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Suppose that $M=R^n$ and $R$ a PID, where $n\geq 1,$ and suppose $N$ is a submodule of $M$. A complement of $N$ in $M$ is a submodule $P$ of $M$ so that $M=N\oplus P$ (internal). If $A\in M_{n\times n}(R)$, the nullspace of $A$ is the submodule $\{x\in M:Ax=0\}$. Prove that

$N$ has a complement in $M \iff N$ is the nullspace of some $A\in M_{n\times n}(R)$.

My Thoughts:

So I've been able to show that if $N$ has a complement in $M$, then $N$ is the nullspace of some $A\in M_{n\times n}(R)$. But I'm having a lot of trouble with the converse.

I ended up trying to show that $M\simeq N\oplus M/N$ (External), but either I'm doing it wrong or I'm on the wrong track. Any help with this problem is greatly appreciated.

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    $\begingroup$ Title answer: always, see here. $\endgroup$ Mar 7, 2019 at 14:11
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    $\begingroup$ @DietrichBurde This is not true, $\mathbb{Q}$ is not isomorphic to $\mathbb{Z} \oplus \mathbb{Q}/\mathbb{Z}$ as abelian groups. $\endgroup$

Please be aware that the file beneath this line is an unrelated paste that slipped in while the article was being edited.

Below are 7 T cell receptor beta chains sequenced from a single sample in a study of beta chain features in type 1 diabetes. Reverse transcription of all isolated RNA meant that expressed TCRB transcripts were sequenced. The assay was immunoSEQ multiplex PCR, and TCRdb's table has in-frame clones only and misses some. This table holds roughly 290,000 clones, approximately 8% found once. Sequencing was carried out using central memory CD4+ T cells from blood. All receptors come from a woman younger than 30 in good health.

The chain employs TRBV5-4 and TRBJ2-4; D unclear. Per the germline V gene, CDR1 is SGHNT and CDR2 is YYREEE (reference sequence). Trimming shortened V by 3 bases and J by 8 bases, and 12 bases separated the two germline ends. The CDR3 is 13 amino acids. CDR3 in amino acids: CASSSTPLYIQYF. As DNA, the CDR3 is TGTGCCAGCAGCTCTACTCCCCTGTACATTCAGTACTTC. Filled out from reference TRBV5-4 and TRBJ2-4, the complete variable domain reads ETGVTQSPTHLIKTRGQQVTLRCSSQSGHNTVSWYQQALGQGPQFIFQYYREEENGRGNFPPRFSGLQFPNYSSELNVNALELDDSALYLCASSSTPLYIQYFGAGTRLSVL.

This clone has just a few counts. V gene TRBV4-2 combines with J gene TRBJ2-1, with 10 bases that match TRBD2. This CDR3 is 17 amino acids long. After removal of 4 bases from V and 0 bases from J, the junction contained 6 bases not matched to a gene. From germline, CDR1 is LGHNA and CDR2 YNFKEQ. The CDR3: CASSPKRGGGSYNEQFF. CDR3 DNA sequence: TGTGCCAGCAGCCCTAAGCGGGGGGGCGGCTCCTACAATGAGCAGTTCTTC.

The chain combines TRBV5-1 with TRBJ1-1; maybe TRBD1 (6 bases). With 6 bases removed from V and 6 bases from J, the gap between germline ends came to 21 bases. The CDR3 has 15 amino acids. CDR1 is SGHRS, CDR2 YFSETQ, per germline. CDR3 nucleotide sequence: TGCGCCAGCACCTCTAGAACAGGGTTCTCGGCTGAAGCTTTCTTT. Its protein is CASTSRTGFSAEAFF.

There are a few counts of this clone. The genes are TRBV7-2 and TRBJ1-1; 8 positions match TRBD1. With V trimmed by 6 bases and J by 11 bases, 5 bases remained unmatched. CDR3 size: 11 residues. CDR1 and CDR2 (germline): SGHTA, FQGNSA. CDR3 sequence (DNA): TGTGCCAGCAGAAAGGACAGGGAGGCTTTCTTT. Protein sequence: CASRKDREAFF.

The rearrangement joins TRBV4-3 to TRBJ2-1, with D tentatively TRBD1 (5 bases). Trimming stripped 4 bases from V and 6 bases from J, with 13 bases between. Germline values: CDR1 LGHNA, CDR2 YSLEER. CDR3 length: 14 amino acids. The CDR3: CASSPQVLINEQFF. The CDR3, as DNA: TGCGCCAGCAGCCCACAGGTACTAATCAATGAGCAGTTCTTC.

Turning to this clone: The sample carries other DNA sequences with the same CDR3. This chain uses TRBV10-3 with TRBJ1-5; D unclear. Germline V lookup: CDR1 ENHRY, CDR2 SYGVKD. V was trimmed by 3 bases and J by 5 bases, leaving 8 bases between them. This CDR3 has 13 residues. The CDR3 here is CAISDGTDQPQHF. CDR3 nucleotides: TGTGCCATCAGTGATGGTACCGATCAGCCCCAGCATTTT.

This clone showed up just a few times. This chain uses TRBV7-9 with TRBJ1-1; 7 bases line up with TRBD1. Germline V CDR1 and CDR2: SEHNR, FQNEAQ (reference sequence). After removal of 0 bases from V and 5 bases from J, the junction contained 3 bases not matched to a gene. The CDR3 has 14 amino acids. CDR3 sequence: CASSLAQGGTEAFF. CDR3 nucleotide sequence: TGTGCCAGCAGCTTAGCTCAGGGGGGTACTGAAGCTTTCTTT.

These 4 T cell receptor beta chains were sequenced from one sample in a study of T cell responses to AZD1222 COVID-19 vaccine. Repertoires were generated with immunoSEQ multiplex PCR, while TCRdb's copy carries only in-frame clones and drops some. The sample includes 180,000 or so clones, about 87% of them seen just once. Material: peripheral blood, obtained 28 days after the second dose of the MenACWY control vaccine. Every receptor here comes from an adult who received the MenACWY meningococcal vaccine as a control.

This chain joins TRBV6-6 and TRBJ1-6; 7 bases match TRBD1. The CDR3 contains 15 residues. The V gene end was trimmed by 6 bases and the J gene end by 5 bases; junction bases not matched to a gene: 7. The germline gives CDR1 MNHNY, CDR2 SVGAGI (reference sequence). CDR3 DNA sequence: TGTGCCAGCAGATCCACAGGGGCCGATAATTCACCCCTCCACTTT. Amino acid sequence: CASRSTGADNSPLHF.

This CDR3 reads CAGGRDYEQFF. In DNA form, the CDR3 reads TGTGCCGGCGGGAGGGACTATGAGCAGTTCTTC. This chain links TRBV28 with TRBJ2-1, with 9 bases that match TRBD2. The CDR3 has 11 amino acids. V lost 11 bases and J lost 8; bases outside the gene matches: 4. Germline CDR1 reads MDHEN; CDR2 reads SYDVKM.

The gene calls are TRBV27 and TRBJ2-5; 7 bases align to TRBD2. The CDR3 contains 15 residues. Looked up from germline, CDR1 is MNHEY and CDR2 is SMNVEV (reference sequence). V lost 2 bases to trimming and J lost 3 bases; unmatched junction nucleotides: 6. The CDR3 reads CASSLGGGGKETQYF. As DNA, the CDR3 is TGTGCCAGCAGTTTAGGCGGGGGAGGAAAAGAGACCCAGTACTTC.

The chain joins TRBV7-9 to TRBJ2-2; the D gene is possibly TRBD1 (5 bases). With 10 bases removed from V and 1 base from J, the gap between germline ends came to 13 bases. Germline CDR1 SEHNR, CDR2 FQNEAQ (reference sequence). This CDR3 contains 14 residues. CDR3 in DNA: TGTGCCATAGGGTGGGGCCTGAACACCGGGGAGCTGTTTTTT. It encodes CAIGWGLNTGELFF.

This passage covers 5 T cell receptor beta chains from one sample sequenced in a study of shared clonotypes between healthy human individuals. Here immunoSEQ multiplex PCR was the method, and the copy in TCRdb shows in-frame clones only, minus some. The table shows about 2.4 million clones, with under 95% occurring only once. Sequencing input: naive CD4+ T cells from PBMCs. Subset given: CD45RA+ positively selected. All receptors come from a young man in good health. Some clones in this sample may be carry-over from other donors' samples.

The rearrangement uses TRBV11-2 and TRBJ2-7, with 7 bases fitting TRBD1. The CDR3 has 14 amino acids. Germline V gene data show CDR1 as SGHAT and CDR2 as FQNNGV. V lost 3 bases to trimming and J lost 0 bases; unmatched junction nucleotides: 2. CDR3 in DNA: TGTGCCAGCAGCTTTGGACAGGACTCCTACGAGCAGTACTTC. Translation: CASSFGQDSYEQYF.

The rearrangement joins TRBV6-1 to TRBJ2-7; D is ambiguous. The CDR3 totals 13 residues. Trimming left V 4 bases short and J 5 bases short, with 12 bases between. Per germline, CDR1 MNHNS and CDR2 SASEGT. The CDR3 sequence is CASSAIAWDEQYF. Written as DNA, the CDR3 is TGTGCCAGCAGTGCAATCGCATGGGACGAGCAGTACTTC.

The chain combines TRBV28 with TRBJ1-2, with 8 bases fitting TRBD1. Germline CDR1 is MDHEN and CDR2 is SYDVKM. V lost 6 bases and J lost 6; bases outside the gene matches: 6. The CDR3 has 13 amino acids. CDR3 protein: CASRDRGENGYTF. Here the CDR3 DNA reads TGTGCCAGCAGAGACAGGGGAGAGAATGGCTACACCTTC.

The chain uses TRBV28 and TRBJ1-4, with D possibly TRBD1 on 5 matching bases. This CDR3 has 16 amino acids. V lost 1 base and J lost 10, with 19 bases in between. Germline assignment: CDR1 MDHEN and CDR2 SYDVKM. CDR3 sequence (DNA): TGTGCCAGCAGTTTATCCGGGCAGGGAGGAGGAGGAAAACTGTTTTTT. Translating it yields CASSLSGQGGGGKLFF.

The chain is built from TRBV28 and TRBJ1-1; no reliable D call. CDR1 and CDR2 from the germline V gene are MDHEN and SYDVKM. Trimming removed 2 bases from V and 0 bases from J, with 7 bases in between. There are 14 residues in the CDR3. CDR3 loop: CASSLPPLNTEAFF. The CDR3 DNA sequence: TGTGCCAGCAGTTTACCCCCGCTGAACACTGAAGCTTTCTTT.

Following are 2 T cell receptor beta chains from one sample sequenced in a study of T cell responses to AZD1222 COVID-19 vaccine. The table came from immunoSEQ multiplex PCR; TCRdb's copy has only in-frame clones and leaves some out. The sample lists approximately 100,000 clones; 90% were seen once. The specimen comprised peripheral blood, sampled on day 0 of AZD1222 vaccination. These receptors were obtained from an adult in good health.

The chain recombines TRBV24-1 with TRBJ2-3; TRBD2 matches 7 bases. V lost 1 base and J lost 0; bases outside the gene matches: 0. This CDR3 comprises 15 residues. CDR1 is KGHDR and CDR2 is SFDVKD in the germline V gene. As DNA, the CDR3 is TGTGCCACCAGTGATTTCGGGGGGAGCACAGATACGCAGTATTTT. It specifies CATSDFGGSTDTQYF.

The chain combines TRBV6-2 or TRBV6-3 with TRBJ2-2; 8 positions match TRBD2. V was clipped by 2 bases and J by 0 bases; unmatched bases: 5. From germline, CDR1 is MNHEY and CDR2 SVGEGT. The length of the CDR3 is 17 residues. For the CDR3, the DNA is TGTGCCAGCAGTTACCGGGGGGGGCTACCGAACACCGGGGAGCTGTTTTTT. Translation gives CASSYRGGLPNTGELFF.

– Junkyards
    Mar 7, 2019 at 14:18
  • $\begingroup$ You said always which I did not find clear in this context, as you pointed out the title specifically. Here this works because of this specific context, since you can find the map $\rho$ which is given as an assumption in your link. $\endgroup$
    – Junkyards
    Mar 7, 2019 at 14:25
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    $\begingroup$ @Junkyards Thank you for your help. My comment should be formulated more precisely, you are right. $M$ is a free $R$-module of rank $n$. $\endgroup$ Mar 7, 2019 at 14:34

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HINT

Use the theorem of elementary divisors: if $N$ is a submodule of the free module $R^n$ ($R$ a PID) there exists a basis $\{e_1,...,e_n\}$ of $R^n$, an integer $k\leq n$ and elements $r_1\mid\cdots\mid r_k$ of $R$ (here $\mid$ denotes divisibility) such that $$ \{r_1e_1,...,r_ke_k\} $$ is a basis of $N$.

The modules that have a complement are those such that $r_1=\cdots=r_k=1$ (the complement has basis $\{e_{k+1},...,e_n\}$).

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